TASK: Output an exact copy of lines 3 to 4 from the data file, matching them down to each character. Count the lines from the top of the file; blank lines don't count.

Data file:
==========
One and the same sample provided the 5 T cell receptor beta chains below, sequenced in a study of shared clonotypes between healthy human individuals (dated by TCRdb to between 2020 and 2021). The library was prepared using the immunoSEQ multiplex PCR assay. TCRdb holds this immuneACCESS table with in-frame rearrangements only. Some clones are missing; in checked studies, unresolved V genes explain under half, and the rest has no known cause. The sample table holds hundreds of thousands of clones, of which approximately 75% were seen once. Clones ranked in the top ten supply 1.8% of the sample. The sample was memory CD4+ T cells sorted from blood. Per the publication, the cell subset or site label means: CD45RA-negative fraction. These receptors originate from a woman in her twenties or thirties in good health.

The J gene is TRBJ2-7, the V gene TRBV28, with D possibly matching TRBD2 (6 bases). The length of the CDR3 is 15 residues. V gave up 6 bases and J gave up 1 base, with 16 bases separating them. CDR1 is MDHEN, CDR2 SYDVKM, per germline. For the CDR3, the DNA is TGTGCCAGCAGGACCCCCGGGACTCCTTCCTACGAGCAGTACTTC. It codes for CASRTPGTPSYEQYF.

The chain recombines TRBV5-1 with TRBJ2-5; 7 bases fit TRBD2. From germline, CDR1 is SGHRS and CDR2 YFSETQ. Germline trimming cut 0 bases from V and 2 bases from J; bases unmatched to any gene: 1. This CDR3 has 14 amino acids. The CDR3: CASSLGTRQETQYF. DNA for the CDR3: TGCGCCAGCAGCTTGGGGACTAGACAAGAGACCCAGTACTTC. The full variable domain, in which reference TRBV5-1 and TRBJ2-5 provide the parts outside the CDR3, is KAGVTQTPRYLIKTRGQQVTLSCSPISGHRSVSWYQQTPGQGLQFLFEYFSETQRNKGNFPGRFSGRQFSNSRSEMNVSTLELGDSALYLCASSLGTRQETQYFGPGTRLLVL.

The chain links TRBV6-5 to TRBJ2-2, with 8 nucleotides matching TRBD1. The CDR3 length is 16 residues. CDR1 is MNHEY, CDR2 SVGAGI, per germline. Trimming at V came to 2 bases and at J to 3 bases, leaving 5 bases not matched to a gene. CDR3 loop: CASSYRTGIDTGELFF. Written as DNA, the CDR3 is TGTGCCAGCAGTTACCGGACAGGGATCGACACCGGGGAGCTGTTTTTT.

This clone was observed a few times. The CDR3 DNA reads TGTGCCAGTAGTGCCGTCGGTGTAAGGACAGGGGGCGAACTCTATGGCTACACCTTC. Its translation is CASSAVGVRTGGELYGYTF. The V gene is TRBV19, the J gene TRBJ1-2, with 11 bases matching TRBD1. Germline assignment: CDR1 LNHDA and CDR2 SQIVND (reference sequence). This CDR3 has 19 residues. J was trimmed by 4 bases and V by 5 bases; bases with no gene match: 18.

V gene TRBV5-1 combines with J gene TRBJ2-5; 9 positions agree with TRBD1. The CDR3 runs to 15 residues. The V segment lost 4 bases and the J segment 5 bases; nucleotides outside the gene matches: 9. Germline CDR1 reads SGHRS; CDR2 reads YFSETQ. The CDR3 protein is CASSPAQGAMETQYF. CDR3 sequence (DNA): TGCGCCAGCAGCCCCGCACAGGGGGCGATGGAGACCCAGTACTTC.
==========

The chain recombines TRBV5-1 with TRBJ2-5; 7 bases fit TRBD2. From germline, CDR1 is SGHRS and CDR2 YFSETQ. Germline trimming cut 0 bases from V and 2 bases from J; bases unmatched to any gene: 1. This CDR3 has 14 amino acids. The CDR3: CASSLGTRQETQYF. DNA for the CDR3: TGCGCCAGCAGCTTGGGGACTAGACAAGAGACCCAGTACTTC. The full variable domain, in which reference TRBV5-1 and TRBJ2-5 provide the parts outside the CDR3, is KAGVTQTPRYLIKTRGQQVTLSCSPISGHRSVSWYQQTPGQGLQFLFEYFSETQRNKGNFPGRFSGRQFSNSRSEMNVSTLELGDSALYLCASSLGTRQETQYFGPGTRLLVL.

The chain links TRBV6-5 to TRBJ2-2, with 8 nucleotides matching TRBD1. The CDR3 length is 16 residues. CDR1 is MNHEY, CDR2 SVGAGI, per germline. Trimming at V came to 2 bases and at J to 3 bases, leaving 5 bases not matched to a gene. CDR3 loop: CASSYRTGIDTGELFF. Written as DNA, the CDR3 is TGTGCCAGCAGTTACCGGACAGGGATCGACACCGGGGAGCTGTTTTTT.